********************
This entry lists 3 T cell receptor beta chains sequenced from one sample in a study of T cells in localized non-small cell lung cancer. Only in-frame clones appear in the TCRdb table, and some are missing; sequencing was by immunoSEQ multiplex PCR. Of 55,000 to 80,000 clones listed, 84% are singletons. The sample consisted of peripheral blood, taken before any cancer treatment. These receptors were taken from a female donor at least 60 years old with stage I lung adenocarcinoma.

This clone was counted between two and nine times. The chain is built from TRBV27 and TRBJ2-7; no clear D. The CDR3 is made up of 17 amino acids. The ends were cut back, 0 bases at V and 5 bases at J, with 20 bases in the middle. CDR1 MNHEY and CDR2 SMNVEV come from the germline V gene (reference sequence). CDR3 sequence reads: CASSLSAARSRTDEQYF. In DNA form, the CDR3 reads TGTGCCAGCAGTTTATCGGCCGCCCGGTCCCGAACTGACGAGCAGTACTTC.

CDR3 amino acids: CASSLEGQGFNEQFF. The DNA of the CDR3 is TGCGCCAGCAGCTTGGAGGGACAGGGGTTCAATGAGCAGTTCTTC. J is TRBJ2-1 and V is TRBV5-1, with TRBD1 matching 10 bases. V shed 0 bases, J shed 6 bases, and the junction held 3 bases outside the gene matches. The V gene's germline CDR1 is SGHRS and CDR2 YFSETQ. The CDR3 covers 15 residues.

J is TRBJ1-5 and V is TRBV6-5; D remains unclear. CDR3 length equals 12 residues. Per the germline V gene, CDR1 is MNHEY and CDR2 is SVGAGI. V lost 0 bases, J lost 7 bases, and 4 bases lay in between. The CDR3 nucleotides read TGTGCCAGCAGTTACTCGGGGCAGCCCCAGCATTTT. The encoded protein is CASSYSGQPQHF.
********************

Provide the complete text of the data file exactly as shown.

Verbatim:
This entry lists 3 T cell receptor beta chains sequenced from one sample in a study of T cells in localized non-small cell lung cancer. Only in-frame clones appear in the TCRdb table, and some are missing; sequencing was by immunoSEQ multiplex PCR. Of 55,000 to 80,000 clones listed, 84% are singletons. The sample consisted of peripheral blood, taken before any cancer treatment. These receptors were taken from a female donor at least 60 years old with stage I lung adenocarcinoma.

This clone was counted between two and nine times. The chain is built from TRBV27 and TRBJ2-7; no clear D. The CDR3 is made up of 17 amino acids. The ends were cut back, 0 bases at V and 5 bases at J, with 20 bases in the middle. CDR1 MNHEY and CDR2 SMNVEV come from the germline V gene (reference sequence). CDR3 sequence reads: CASSLSAARSRTDEQYF. In DNA form, the CDR3 reads TGTGCCAGCAGTTTATCGGCCGCCCGGTCCCGAACTGACGAGCAGTACTTC.

CDR3 amino acids: CASSLEGQGFNEQFF. The DNA of the CDR3 is TGCGCCAGCAGCTTGGAGGGACAGGGGTTCAATGAGCAGTTCTTC. J is TRBJ2-1 and V is TRBV5-1, with TRBD1 matching 10 bases. V shed 0 bases, J shed 6 bases, and the junction held 3 bases outside the gene matches. The V gene's germline CDR1 is SGHRS and CDR2 YFSETQ. The CDR3 covers 15 residues.

J is TRBJ1-5 and V is TRBV6-5; D remains unclear. CDR3 length equals 12 residues. Per the germline V gene, CDR1 is MNHEY and CDR2 is SVGAGI. V lost 0 bases, J lost 7 bases, and 4 bases lay in between. The CDR3 nucleotides read TGTGCCAGCAGTTACTCGGGGCAGCCCCAGCATTTT. The encoded protein is CASSYSGQPQHF.